Most retirement planning aims to achieve “consumption smoothing,” a standard of living in retirement comparable to what went before, Kotlikoff observes. Static planners thus begin by asking the user to tally the current cost of living. But these planners do not examine whether that can realistically be sustained for a lifetime. If a household is living beyond its means, the calculator will assume very high retirement needs and demand an excessive amount of savings, he says. Facing impossible savings demands, some people will give up and others will try to close the gap with investments that are too risky.
Kotlikoff argues that if a typical household of modest means overestimates its cost of living in retirement by 10%, it will have to save so much that its current annual expenditures would have to be reduced by 30%. Some dynamic calculators, he says, attack the problem by looking at a much wider array of factors, ranging from the household’s state of residence and tax brackets to things like plans for having children, vacation home purchases, and possible one-time financial events such as inheritances. While a static planner typically assumes cost of living merely rises with inflation year by year, a dynamic one recognizes that the mortgage will eventually be paid off, the children will finish school and leave home, and work-related expenses will fall in retirement—but that other expenses, such as health care, may rise.
Kotlikoff’s calculator uses Monte Carlo simulations to look at a range of possible results, such as what happens if the stock market follows various patterns. It then determines the probability the household will achieve its goal with a given savings rate. “What’s nice about this is he has a very detailed treatment of the tax system,” Smetters says, “and that makes it much better than many standard models.” But he also says that the Kotlikoff model does not give enough weight to the damage done by possible periods of unemployment. “He’s probably right that people are saving enough if they don’t factor in that uncertainty. But that uncertainty is a very major reason people should save.”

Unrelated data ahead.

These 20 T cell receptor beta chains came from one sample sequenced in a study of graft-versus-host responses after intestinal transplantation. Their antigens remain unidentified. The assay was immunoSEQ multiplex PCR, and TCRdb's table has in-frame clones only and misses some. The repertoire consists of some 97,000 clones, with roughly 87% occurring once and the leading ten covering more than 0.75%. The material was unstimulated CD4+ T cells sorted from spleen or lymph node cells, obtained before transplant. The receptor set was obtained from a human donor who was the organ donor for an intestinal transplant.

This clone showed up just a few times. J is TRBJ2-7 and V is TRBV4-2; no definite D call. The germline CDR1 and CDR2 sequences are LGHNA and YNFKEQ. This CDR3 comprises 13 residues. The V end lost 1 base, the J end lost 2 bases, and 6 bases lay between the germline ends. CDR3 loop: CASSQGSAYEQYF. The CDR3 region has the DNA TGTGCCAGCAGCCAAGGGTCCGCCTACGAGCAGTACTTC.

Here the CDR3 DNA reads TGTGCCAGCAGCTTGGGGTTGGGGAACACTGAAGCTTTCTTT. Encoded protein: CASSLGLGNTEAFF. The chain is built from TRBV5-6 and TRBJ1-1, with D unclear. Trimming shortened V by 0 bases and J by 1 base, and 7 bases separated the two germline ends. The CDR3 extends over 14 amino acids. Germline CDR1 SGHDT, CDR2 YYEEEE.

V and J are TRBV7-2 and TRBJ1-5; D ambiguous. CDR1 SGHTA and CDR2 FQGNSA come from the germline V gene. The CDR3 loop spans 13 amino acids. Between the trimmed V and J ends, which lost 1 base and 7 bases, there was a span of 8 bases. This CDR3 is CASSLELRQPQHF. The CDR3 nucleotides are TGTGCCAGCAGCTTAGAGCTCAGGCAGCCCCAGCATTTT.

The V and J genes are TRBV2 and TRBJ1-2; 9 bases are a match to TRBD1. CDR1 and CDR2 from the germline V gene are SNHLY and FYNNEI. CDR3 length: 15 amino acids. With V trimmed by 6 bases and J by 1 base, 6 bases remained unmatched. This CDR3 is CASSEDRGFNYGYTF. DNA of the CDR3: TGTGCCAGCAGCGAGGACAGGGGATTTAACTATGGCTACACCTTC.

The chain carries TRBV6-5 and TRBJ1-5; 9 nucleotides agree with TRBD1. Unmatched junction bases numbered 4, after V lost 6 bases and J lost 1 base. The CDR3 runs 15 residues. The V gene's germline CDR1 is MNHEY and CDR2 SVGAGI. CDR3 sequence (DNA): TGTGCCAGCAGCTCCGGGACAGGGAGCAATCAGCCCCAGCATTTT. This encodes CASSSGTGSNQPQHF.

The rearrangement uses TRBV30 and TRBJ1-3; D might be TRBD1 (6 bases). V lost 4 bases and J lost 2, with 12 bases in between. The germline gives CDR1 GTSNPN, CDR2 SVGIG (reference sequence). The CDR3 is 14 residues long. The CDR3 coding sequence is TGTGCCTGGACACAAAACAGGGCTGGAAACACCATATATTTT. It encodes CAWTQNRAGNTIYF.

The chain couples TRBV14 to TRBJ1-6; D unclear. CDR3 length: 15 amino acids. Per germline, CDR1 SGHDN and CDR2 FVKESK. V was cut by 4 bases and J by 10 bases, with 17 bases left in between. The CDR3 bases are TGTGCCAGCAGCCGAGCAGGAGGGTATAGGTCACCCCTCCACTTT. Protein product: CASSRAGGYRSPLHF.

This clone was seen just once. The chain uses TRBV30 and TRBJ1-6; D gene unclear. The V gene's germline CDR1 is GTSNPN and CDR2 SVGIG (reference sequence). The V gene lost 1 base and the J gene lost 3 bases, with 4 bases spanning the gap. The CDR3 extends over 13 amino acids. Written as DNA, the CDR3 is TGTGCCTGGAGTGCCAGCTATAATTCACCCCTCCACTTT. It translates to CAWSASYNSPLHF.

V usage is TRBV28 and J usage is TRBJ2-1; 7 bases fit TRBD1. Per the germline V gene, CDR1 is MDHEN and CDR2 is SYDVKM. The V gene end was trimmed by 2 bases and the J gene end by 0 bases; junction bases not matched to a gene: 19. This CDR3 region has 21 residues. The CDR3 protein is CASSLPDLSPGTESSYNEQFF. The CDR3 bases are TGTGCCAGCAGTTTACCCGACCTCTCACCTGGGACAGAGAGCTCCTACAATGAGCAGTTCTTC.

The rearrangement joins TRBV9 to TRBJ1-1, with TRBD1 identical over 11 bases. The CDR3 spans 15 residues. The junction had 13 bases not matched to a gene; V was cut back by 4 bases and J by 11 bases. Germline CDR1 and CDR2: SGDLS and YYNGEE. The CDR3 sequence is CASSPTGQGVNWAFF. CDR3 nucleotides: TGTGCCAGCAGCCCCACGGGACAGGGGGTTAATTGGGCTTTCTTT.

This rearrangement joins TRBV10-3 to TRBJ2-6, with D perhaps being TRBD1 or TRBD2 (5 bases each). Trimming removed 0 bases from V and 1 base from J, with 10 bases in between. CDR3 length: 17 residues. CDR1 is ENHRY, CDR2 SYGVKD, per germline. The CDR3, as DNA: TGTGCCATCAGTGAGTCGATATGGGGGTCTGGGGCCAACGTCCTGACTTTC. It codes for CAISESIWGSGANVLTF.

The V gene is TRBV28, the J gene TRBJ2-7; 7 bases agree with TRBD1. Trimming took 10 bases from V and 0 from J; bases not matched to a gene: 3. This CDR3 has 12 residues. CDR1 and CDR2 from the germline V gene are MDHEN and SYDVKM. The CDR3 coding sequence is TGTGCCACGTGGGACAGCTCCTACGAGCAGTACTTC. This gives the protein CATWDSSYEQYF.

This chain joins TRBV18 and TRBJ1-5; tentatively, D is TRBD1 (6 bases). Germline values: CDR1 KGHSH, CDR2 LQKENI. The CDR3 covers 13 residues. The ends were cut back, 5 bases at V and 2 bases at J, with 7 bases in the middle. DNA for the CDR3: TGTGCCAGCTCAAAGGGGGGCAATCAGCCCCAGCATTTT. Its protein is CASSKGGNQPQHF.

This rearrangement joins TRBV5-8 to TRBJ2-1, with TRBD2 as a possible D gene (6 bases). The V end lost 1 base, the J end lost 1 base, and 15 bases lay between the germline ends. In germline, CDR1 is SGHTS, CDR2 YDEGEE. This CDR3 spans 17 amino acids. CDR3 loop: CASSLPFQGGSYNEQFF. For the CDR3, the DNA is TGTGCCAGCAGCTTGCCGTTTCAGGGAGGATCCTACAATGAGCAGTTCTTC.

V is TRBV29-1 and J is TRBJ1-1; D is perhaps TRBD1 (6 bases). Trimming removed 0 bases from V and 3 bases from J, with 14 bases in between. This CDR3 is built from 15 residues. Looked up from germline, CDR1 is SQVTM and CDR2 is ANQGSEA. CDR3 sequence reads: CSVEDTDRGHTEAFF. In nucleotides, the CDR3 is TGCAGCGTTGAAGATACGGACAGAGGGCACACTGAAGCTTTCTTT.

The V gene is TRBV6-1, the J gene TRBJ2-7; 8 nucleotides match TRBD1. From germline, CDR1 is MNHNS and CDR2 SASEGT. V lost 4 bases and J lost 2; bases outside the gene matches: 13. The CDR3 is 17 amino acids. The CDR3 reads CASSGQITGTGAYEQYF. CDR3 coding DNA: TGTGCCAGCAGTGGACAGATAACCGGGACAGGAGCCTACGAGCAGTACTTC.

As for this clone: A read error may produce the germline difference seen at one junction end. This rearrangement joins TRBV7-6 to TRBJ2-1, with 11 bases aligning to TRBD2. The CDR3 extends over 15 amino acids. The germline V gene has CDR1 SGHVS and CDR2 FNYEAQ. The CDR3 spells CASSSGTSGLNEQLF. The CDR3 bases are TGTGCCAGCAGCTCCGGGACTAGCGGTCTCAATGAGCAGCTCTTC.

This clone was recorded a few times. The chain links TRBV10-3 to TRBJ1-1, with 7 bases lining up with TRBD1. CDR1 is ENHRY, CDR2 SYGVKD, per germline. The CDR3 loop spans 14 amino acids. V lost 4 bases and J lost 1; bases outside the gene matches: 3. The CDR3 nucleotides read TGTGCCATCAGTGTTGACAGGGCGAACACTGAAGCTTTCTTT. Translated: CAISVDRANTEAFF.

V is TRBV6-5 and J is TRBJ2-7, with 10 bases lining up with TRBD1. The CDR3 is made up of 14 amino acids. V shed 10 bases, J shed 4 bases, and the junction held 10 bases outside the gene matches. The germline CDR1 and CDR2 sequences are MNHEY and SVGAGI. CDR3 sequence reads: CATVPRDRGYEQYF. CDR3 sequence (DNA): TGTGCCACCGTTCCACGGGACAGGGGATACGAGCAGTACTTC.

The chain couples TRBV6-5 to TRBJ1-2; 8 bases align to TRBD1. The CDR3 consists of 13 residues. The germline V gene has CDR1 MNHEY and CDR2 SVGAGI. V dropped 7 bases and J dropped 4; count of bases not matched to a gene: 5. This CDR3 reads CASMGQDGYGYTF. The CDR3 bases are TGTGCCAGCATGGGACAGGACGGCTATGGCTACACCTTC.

The Kotlikoff model and others like it do indeed improve on the simpler, static calculators, Mitchell says, but she points out also that Kotlikoff’s model has shortcomings because it cannot accurately forecast the risk that Social Security and Medicare benefits will be cut, or that taxes will increase dramatically to shore up those programs, undermining people’s ability to save and increasing the cost of living in retirement. “To simply ignore that risk … is not a sensible thing to do,” Mitchell says.
“The bottom line,” adds Smetters, “is that the traditional wisdom that people are going to come up short is more right than wrong. As a prudent economist, I would still say the message has to be that people need to save more.”